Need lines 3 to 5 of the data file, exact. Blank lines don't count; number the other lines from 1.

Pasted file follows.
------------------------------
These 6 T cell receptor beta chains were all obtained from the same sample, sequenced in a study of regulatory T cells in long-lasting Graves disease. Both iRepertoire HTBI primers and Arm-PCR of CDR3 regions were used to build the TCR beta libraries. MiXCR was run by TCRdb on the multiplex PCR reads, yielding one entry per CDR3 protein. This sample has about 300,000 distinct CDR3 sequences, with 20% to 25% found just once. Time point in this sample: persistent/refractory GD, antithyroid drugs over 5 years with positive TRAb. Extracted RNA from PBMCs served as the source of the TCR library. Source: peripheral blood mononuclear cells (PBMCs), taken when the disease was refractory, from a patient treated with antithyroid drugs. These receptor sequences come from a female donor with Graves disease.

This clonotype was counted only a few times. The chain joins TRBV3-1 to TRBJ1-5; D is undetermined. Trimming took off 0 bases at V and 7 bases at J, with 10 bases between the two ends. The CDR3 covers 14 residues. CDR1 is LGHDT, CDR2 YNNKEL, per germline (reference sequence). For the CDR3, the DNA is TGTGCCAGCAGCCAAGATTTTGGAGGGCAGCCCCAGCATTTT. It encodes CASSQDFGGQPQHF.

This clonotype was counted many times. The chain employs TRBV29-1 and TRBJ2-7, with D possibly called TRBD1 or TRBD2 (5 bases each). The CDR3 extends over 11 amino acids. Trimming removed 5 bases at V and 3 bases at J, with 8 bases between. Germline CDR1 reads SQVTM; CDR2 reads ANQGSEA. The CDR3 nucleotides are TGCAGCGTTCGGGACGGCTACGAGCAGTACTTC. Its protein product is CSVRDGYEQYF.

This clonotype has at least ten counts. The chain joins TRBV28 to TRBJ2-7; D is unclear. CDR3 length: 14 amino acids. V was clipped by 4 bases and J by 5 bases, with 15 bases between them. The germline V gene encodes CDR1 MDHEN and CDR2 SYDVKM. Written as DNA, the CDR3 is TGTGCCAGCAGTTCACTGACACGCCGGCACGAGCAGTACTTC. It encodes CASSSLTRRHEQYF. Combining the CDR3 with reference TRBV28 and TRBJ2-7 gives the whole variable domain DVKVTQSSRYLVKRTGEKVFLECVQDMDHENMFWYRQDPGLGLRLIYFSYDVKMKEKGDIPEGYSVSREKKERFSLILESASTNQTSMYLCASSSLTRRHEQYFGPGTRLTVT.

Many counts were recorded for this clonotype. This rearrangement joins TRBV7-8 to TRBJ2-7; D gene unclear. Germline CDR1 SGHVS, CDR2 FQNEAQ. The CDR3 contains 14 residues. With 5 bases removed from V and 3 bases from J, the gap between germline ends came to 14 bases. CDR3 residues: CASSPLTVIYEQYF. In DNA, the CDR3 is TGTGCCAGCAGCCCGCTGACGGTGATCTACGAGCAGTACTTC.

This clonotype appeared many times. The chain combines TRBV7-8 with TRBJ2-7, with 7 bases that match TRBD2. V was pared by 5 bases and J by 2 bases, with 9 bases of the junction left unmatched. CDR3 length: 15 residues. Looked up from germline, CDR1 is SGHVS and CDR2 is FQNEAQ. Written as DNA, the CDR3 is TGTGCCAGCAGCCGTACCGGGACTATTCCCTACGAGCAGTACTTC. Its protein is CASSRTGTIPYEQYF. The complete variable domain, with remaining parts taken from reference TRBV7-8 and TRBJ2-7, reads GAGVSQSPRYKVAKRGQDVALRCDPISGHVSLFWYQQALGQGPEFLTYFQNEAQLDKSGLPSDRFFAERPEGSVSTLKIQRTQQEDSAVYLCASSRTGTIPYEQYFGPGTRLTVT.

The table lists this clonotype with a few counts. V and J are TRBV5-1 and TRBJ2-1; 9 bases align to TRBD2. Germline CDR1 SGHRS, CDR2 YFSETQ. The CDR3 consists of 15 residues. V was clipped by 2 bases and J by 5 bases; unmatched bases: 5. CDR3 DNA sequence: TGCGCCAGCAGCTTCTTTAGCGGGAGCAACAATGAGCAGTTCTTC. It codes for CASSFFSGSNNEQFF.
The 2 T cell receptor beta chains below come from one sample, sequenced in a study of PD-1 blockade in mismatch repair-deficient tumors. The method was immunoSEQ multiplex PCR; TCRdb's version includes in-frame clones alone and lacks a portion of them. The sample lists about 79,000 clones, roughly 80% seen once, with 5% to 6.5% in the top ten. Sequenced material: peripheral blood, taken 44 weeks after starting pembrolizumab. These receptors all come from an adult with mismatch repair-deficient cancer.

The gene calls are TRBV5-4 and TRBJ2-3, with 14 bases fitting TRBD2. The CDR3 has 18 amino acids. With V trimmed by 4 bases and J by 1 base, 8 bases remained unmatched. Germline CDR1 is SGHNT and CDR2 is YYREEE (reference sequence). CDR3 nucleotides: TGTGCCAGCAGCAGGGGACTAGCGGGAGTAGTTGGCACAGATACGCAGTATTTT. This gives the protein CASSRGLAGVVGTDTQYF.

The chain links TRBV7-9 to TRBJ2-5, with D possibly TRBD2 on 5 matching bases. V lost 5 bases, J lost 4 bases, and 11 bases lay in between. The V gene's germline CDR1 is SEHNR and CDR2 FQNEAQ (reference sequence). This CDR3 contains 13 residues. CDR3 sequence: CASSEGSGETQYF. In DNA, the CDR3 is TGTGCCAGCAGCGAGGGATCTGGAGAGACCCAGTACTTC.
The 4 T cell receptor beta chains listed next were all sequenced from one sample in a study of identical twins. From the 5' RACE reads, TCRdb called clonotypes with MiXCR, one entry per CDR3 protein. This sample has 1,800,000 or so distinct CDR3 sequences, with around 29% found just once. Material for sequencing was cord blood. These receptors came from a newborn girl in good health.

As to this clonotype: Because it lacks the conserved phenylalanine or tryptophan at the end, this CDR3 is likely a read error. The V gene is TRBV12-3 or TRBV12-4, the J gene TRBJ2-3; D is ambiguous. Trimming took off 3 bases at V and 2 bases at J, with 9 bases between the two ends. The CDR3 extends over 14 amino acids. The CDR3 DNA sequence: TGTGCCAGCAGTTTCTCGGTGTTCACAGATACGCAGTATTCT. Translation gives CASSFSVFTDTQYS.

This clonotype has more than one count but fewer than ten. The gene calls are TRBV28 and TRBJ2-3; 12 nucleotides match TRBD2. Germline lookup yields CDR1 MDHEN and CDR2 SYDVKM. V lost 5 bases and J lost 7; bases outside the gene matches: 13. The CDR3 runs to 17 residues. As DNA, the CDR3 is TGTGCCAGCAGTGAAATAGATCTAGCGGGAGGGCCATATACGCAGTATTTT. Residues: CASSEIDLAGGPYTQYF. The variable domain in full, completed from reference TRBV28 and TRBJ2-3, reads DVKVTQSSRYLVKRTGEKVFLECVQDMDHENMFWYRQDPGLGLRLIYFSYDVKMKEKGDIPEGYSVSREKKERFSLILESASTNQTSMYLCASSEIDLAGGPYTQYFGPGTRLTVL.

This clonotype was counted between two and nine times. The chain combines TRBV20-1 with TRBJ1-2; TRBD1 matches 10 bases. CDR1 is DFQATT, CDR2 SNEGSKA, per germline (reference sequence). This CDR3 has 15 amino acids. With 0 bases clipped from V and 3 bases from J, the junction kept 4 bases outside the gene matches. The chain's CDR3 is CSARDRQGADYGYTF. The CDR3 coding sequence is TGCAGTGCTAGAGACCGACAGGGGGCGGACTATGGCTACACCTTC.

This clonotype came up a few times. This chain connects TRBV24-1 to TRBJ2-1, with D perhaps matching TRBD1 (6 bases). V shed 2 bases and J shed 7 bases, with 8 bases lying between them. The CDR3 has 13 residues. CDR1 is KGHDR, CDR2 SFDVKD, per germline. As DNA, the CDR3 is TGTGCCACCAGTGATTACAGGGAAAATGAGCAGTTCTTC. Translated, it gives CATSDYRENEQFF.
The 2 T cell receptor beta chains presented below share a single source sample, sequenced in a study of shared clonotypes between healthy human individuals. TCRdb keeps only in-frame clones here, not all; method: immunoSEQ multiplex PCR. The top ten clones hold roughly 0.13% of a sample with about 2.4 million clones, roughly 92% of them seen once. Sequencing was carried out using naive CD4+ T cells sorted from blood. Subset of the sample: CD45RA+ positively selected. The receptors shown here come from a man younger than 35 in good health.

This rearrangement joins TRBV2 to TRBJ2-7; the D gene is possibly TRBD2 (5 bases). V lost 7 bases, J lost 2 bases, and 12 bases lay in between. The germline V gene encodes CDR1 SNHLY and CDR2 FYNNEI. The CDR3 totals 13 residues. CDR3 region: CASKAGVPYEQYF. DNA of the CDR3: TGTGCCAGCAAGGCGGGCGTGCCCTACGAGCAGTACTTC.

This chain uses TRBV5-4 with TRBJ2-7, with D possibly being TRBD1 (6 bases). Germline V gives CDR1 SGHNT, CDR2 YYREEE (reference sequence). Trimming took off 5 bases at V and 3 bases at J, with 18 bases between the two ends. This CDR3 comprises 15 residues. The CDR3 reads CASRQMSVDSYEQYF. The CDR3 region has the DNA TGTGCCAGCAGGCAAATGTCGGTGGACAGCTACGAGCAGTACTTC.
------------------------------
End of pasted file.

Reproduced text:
This clonotype was counted many times. The chain employs TRBV29-1 and TRBJ2-7, with D possibly called TRBD1 or TRBD2 (5 bases each). The CDR3 extends over 11 amino acids. Trimming removed 5 bases at V and 3 bases at J, with 8 bases between. Germline CDR1 reads SQVTM; CDR2 reads ANQGSEA. The CDR3 nucleotides are TGCAGCGTTCGGGACGGCTACGAGCAGTACTTC. Its protein product is CSVRDGYEQYF.

This clonotype has at least ten counts. The chain joins TRBV28 to TRBJ2-7; D is unclear. CDR3 length: 14 amino acids. V was clipped by 4 bases and J by 5 bases, with 15 bases between them. The germline V gene encodes CDR1 MDHEN and CDR2 SYDVKM. Written as DNA, the CDR3 is TGTGCCAGCAGTTCACTGACACGCCGGCACGAGCAGTACTTC. It encodes CASSSLTRRHEQYF. Combining the CDR3 with reference TRBV28 and TRBJ2-7 gives the whole variable domain DVKVTQSSRYLVKRTGEKVFLECVQDMDHENMFWYRQDPGLGLRLIYFSYDVKMKEKGDIPEGYSVSREKKERFSLILESASTNQTSMYLCASSSLTRRHEQYFGPGTRLTVT.

Many counts were recorded for this clonotype. This rearrangement joins TRBV7-8 to TRBJ2-7; D gene unclear. Germline CDR1 SGHVS, CDR2 FQNEAQ. The CDR3 contains 14 residues. With 5 bases removed from V and 3 bases from J, the gap between germline ends came to 14 bases. CDR3 residues: CASSPLTVIYEQYF. In DNA, the CDR3 is TGTGCCAGCAGCCCGCTGACGGTGATCTACGAGCAGTACTTC.